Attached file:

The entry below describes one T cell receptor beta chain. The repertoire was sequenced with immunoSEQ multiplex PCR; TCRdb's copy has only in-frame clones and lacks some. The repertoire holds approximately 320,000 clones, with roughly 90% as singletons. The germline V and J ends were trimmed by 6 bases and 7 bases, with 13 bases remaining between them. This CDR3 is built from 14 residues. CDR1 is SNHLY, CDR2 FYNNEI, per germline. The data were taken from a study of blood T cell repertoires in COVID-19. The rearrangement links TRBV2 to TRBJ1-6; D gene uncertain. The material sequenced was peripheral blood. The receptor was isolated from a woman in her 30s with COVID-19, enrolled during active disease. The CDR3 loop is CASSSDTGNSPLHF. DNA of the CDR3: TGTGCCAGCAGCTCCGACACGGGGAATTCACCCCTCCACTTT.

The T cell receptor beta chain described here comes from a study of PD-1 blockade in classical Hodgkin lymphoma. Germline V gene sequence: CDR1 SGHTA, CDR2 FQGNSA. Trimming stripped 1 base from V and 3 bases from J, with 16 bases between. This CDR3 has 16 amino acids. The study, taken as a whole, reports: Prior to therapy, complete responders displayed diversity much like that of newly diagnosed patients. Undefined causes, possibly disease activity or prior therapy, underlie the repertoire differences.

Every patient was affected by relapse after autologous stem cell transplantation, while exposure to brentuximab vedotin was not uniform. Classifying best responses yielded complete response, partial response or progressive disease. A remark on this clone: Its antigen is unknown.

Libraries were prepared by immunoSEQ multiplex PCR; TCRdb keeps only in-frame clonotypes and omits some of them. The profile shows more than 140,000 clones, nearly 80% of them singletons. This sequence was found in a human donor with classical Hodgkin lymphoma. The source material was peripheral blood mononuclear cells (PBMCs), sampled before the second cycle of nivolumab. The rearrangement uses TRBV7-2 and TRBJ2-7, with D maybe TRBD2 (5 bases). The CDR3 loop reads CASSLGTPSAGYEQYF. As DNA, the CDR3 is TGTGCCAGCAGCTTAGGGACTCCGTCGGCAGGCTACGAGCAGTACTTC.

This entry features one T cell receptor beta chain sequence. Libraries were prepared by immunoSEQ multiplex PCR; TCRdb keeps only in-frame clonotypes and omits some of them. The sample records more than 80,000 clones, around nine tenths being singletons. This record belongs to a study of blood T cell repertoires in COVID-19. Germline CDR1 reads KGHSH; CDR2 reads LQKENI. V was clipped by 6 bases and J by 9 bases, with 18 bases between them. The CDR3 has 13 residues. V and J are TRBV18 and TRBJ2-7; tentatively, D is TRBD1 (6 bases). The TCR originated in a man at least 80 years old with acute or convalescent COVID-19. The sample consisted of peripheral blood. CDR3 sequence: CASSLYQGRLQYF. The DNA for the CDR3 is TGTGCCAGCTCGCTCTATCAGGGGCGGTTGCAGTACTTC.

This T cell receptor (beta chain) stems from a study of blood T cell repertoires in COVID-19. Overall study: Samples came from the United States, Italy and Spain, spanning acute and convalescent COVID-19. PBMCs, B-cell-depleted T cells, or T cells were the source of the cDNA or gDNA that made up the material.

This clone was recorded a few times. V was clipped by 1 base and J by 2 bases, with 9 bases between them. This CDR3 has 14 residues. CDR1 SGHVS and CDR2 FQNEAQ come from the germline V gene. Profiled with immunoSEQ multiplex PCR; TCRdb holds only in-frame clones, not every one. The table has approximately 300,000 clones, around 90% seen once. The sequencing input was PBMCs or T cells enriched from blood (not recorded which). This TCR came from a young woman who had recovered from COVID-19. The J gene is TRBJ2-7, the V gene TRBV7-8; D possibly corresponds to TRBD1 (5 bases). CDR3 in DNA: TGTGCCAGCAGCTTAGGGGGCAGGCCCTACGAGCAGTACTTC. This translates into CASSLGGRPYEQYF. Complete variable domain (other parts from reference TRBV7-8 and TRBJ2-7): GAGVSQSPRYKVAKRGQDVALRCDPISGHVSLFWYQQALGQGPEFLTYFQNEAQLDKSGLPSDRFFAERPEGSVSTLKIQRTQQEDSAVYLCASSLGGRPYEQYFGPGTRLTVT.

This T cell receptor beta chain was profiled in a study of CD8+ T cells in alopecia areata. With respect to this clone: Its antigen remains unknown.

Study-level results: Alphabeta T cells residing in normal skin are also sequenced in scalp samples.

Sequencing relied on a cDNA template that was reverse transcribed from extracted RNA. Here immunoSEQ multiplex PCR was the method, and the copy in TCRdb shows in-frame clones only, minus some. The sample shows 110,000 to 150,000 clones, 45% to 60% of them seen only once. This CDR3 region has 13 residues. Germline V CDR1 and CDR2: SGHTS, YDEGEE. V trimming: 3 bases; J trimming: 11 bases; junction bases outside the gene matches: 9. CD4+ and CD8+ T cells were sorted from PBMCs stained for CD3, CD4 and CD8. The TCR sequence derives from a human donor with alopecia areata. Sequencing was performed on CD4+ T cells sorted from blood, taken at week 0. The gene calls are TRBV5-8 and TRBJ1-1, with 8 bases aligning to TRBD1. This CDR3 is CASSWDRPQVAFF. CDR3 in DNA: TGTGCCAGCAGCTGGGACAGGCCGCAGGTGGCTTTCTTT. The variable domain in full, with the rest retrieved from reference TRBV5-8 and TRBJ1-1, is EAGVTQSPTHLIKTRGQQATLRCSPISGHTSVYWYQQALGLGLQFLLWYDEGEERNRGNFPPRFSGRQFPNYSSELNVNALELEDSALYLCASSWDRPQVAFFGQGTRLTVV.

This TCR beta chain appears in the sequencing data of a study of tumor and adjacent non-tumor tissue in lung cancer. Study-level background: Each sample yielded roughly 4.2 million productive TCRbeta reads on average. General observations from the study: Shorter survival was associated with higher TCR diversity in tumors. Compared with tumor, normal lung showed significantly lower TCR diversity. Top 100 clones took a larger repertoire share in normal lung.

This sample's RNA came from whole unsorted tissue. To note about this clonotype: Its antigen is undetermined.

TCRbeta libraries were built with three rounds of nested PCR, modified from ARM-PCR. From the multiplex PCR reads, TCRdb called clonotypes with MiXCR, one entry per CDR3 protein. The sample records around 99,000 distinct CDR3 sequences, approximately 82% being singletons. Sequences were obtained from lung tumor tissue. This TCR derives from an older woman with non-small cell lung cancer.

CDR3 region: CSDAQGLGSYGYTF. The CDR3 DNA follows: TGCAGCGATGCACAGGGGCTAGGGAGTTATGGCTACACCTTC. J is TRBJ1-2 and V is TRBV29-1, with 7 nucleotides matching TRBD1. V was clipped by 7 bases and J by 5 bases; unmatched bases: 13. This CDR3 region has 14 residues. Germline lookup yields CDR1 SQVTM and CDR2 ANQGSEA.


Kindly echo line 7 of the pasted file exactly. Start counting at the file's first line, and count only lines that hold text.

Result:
This clone was recorded a few times. V was clipped by 1 base and J by 2 bases, with 9 bases between them. This CDR3 has 14 residues. CDR1 SGHVS and CDR2 FQNEAQ come from the germline V gene. Profiled with immunoSEQ multiplex PCR; TCRdb holds only in-frame clones, not every one. The table has approximately 300,000 clones, around 90% seen once. The sequencing input was PBMCs or T cells enriched from blood (not recorded which). This TCR came from a young woman who had recovered from COVID-19. The J gene is TRBJ2-7, the V gene TRBV7-8; D possibly corresponds to TRBD1 (5 bases). CDR3 in DNA: TGTGCCAGCAGCTTAGGGGGCAGGCCCTACGAGCAGTACTTC. This translates into CASSLGGRPYEQYF. Complete variable domain (other parts from reference TRBV7-8 and TRBJ2-7): GAGVSQSPRYKVAKRGQDVALRCDPISGHVSLFWYQQALGQGPEFLTYFQNEAQLDKSGLPSDRFFAERPEGSVSTLKIQRTQQEDSAVYLCASSLGGRPYEQYFGPGTRLTVT.